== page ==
Our objective was to enable an end-user to create complex queries to drug information sources through functional composition, by creating sequences of functions from application program interfaces (API) to drug terminologies. The development of a functional composition model seeks to link functions from two distinct APIs. An ontology was developed using Protégé to model the functions of the RxNorm and NDF-RT APIs by describing the semantics of their input and output. A set of rules were developed to define the interoperable conditions for functional composition. The operational definition of interoperability between function pairs is established by executing the rules on the ontology. We illustrate that the functional composition model supports common use cases, including checking interactions for RxNorm drugs and deploying allergy lists defined in reference to drug properties in NDF-RT. This model supports the RxMix application (http://mor.nlm.nih.gov/RxMix/), an application we developed for enabling complex queries to the RxNorm and NDF-RT APIs. PMID:23920645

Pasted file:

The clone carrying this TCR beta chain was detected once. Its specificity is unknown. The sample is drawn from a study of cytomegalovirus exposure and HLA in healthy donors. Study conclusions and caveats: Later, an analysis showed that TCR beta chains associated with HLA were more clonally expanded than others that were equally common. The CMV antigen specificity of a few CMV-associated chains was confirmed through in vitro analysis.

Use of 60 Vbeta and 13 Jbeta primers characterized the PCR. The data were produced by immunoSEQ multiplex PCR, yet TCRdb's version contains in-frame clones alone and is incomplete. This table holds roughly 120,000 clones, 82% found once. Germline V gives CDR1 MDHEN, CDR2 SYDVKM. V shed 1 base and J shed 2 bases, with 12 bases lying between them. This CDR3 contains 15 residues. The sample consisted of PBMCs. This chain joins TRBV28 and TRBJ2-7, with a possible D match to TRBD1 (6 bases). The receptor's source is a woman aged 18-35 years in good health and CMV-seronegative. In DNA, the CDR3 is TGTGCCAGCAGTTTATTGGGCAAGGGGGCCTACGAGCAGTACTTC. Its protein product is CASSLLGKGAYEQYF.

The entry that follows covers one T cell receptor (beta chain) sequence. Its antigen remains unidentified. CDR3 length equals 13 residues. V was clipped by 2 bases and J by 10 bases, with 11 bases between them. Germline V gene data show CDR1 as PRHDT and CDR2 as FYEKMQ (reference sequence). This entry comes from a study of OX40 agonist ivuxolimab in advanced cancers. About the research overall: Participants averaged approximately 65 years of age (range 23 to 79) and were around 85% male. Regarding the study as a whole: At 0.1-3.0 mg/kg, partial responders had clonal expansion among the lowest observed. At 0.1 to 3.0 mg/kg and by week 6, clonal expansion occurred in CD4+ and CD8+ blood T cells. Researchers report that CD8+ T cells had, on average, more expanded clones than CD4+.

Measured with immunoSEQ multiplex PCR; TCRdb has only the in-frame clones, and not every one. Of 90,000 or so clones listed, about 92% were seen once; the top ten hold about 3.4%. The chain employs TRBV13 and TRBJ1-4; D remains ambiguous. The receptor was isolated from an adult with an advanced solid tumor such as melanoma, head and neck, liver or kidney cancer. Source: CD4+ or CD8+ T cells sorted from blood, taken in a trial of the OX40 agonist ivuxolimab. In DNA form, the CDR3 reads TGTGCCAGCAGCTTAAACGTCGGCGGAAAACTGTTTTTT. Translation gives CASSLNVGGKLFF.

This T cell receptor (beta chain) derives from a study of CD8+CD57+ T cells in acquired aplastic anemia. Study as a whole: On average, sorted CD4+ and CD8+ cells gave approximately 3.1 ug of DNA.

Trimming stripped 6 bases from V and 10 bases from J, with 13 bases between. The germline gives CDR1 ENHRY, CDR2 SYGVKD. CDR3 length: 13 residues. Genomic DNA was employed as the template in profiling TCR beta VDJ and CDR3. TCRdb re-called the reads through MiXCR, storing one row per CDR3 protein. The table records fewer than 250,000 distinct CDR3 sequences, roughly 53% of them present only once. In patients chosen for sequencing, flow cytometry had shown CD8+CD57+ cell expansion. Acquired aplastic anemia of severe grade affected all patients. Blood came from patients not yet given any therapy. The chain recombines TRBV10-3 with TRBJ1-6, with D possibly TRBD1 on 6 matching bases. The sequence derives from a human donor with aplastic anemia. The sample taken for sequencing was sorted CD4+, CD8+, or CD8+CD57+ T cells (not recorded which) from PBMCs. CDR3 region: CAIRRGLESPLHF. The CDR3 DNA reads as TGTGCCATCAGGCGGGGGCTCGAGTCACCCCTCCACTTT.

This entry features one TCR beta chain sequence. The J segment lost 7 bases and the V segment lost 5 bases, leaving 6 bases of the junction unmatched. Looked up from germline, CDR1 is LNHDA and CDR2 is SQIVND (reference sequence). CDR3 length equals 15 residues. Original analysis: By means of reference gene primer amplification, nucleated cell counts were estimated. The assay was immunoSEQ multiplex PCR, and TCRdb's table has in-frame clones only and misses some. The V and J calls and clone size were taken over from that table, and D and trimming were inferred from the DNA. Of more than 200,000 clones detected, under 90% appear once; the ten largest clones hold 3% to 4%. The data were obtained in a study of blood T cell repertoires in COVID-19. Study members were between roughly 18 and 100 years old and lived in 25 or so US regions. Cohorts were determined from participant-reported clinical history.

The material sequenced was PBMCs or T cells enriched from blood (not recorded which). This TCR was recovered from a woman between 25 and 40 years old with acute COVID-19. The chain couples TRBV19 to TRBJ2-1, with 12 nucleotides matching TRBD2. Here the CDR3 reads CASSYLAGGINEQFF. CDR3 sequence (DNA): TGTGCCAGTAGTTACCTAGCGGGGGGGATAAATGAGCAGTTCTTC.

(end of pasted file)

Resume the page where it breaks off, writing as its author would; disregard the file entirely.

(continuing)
7. Information Transfer in Gonadotropin-releasing Hormone (GnRH) Signaling

    PubMed Central

    Garner, Kathryn L.; Perrett, Rebecca M.; Voliotis, Margaritis; Bowsher, Clive; Pope, George R.; Pham, Thanh; Caunt, Christopher J.; Tsaneva-Atanasova, Krasimira; McArdle, Craig A.

    2016-01-01